Bereavement full


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Bereavement full

  1. 1. Welcome to Topic presentation Dr. Panchanan Acharjee MD (Psychiatry) Phase-A Resident B.S.M.M.U.
  2. 2. Bereavement & Grief
  3. 3. Overview: Definitions Normal course Theorists Types Physiological and neurological processes Grief and developmental stages Stages of grief Styles of grief response Losses Complicated grief Risk factors for complicated grief Management
  4. 4. Definitions Bereavement = the state of being deprived of someone by death and refers to being in the state of mourning. Kaplan and Sadock's Synopsis of Psychiatry 10th edition; Page-62) Broad term that encompasses the entire experience of family members and friends in the anticipation, death and subsequent adjustment to living following the death of a loved one. Report on Grief and Bereavement Research, Center for the Advancement of Health, 2004)
  5. 5. Definitions Grief = the subjective feeling precipitated by the death of a loved one. Kaplan and Sadock's Synopsis of Psychiatry 10th edition; Page-62) Subjective experience of loss. (Sabar : Complex set of cognitive, emotional, and social difficulties that follow the death of a loved one. Report on Grief and Bereavement Research, Center for the Advancement of Health, 2004)
  6. 6. Definitions Mourning = the process by which grief is resolved; it is the societal expression of postbereavement behavior and practices. Kaplan and Sadock's Synopsis of Psychiatry 10th edition; Page-62) A public process involving recognition by others support and social, cultural and religious customs and rituals Root meaning: “remembering with care and sorrow” Sabar :
  7. 7. Normal course of Bereavement 1) 2) 3) 4) Protest: Initial numbness, sense of unreality. Searching behavior: Waves of distress occur as bereaved suffer intense pining, yearning. Despair & detachment: Disorganization emerges as loneliness sets in. Re-organization & recovery: Kaplan and Sadock's Synopsis of Psychiatry 10th edition; Page-63)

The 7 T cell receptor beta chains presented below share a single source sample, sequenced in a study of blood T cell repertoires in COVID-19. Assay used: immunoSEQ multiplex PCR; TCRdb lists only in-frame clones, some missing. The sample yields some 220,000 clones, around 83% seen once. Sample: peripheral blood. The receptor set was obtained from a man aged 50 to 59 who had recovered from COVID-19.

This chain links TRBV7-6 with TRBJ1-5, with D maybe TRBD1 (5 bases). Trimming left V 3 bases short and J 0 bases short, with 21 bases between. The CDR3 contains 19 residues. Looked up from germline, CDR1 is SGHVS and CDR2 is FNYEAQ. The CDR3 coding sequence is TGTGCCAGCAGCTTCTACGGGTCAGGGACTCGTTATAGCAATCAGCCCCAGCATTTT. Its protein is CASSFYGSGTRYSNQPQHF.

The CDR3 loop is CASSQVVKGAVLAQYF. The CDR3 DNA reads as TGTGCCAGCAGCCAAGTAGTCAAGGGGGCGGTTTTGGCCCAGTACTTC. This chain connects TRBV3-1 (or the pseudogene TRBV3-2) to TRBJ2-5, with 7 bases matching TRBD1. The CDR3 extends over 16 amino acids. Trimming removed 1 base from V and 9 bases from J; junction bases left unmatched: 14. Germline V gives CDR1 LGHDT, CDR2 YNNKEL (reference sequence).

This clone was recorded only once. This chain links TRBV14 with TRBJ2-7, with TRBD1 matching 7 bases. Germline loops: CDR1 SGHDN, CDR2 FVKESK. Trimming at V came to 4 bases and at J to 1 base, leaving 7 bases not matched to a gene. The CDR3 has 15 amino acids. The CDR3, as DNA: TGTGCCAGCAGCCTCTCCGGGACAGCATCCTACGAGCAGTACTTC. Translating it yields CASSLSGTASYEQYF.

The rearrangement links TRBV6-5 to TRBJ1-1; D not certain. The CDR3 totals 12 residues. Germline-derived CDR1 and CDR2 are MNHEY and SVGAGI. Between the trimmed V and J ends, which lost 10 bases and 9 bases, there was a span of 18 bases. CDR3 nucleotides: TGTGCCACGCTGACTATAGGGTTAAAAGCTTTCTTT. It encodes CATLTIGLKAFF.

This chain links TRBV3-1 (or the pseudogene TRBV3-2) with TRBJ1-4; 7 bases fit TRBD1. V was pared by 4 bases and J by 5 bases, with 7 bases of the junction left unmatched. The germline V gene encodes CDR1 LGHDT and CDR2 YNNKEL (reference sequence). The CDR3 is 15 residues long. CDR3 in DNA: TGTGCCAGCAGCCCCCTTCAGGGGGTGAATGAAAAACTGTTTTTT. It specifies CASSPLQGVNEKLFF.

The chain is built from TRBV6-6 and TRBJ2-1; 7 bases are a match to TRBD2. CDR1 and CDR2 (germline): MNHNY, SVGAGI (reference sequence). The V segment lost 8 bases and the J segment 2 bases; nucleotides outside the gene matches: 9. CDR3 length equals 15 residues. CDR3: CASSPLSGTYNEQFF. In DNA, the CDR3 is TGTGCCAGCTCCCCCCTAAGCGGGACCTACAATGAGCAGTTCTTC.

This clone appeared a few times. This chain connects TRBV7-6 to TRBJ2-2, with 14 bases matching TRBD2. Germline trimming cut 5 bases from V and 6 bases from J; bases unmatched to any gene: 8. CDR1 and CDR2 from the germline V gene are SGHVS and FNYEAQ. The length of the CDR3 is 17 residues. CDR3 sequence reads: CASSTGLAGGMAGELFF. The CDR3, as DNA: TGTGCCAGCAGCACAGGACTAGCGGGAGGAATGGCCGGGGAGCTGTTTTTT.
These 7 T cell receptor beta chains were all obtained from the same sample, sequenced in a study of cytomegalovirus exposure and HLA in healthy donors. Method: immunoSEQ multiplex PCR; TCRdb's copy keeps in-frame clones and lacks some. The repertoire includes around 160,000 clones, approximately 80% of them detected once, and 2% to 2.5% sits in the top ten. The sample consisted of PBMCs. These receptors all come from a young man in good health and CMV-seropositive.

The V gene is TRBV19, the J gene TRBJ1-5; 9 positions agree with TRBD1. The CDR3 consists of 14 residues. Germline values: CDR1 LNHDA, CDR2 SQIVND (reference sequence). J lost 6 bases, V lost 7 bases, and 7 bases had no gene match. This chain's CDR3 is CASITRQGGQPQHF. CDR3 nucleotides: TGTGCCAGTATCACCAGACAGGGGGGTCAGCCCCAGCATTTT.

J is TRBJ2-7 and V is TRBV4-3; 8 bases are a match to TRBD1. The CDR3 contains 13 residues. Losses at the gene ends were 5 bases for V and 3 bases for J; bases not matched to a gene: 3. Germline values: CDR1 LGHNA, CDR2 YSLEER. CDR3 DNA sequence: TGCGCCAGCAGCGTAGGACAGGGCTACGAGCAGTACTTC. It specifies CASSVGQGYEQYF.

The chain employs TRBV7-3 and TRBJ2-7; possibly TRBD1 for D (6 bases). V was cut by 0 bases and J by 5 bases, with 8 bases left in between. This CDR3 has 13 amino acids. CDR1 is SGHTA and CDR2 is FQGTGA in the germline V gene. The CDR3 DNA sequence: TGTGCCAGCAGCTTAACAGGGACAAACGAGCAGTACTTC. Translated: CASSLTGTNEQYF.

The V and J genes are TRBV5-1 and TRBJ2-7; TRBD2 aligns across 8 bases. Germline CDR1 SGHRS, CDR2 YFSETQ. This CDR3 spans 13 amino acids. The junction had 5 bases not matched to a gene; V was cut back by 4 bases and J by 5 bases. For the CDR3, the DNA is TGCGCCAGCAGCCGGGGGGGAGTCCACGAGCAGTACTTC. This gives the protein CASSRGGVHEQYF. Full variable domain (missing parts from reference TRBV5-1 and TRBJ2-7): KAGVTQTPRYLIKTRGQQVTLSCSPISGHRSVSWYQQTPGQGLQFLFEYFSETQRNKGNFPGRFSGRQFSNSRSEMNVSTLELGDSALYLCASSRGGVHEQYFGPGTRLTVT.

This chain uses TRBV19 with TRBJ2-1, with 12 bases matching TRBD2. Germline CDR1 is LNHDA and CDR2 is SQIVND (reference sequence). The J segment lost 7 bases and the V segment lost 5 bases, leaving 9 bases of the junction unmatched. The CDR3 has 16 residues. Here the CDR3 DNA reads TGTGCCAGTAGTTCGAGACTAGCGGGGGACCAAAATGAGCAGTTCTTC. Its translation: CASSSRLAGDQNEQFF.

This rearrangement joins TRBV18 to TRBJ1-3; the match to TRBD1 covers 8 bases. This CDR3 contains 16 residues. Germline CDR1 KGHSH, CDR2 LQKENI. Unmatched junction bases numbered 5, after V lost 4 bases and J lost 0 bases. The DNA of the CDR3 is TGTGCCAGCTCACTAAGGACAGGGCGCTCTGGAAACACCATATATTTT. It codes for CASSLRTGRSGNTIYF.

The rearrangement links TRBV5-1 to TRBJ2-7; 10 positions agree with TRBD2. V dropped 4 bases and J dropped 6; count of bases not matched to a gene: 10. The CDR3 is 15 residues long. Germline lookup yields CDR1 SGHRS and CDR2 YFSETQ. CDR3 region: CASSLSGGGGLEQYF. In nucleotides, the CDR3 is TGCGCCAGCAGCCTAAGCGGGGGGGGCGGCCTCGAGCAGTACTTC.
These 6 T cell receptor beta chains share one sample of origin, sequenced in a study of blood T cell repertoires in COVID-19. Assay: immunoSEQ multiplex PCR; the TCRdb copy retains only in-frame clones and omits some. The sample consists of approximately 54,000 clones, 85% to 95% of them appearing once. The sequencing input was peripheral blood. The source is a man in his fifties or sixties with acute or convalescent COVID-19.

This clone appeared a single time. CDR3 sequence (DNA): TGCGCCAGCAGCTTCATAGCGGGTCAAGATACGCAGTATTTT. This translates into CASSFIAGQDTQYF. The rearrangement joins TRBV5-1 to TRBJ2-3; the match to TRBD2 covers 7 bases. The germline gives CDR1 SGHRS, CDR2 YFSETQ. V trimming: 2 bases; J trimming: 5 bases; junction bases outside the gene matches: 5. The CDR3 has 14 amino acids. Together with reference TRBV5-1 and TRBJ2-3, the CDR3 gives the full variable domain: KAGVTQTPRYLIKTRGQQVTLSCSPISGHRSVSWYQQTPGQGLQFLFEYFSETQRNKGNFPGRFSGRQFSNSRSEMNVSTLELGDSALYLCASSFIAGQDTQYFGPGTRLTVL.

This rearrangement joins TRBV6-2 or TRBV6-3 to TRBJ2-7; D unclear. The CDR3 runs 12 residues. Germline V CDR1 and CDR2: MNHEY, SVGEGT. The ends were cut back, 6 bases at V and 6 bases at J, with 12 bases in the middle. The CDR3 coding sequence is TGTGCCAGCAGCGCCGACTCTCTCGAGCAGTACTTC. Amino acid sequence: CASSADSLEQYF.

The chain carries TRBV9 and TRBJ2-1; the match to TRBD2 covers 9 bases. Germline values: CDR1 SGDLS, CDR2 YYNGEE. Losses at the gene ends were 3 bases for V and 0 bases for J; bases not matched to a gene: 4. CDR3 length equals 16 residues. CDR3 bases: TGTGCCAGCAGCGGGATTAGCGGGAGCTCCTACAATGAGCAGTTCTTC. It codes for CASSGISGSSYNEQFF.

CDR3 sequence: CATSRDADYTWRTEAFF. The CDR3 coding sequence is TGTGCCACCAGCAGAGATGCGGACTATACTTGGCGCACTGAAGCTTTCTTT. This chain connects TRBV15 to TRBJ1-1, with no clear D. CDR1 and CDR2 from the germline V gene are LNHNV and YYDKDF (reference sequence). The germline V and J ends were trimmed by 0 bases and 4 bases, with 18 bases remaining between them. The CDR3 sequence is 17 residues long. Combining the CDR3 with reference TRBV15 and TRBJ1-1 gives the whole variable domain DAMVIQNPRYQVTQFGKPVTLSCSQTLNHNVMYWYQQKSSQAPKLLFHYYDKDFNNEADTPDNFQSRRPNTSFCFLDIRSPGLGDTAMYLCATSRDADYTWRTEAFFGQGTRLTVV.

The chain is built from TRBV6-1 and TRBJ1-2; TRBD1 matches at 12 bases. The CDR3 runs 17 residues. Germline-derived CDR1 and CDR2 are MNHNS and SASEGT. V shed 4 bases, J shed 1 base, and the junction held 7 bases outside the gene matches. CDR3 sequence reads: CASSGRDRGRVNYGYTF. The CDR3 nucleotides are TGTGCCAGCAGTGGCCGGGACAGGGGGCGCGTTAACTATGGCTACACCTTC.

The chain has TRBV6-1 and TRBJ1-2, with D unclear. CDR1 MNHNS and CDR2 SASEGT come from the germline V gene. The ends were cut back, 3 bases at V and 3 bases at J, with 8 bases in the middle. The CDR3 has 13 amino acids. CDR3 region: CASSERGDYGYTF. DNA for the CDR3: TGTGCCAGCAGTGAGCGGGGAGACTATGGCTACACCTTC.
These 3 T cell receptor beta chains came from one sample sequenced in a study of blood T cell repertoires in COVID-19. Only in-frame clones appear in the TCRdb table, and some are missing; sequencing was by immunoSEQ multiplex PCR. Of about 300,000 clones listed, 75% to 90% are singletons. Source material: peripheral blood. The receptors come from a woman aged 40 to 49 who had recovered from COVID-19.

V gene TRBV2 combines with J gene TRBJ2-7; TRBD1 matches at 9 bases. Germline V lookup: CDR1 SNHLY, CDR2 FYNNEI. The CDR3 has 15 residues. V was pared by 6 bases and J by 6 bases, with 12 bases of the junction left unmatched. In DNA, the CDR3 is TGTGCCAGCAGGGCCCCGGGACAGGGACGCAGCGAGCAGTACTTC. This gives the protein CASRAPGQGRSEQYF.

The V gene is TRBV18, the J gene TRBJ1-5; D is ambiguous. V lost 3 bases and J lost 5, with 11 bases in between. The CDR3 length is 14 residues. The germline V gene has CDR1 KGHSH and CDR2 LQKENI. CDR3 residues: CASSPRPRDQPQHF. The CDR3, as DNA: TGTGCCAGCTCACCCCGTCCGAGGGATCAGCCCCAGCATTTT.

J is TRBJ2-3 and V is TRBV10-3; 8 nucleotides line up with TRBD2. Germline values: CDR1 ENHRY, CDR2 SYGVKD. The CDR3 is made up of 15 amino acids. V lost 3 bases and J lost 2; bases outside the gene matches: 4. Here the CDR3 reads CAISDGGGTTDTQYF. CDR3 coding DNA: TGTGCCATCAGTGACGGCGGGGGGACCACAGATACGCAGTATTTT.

8. 8. Common Myths about Grief All bereaved grieve in the same way It takes a year to “get over” a significant loss It’s better to not think or talk about the pain The intensity and length of your grief reflects how much you loved the deceased
  9. 9. Grief Theorists : • John Bowlby : - The stronger or more ambivalent the attachment, the stronger the grief reaction. • William Worden- Four Tasks of Mourning . • Monica McGoldrick - Family Grief Response • Therese Rando • Judy Tatelbaum
  10. 10. Different types of grief: Anticipatory grief Normal/ common grief Complicated grief: - Inhibited/ absent grief - Delayed grief - Chronic grief - Distorted grief Bonanno GA, Kaltman S: The varieties of grief experience. Clin Psychol Rev 21 (5): 705-34, 2001. [PubMed]
  11. 11. Normal Grief Self-limiting Common symptoms gradually diminish There is an increasing acceptance of the reality of death Steady integration of loss Grief is seen as normal Easing of symptoms can be observed 6 months to a year following the death. When it needs clinical attention, termed as uncomplicated grief.
  12. 12. Normal Grief Reaction Stage -1 : Hours to days Stage -2 : Weeks to 6 months Stage-3: Weeks to months Denial Disbelief Numbness Sadness, weeping, waves of grief. Somatic symptoms of anxiety Poor sleep, Guilt, Blame of others, Illusions, hallucinations Preoccupation with memories of the deceased Social withdrawal Symptoms resolve Social activities resumed Memories of good times (Shorter Oxford Textbook of Psychiatry, 6th Edition, Page-172)
  13. 13. Points to remember: The stages don’t always occur in order. Neither the patient nor the loved one, escapes grief. People grieve at different rates of time. Cultural differences, age, gender, race, and personality change the way people grieve. Bereaved persons have higher rates of depression, and are at greater risk for illness than non-bereaved.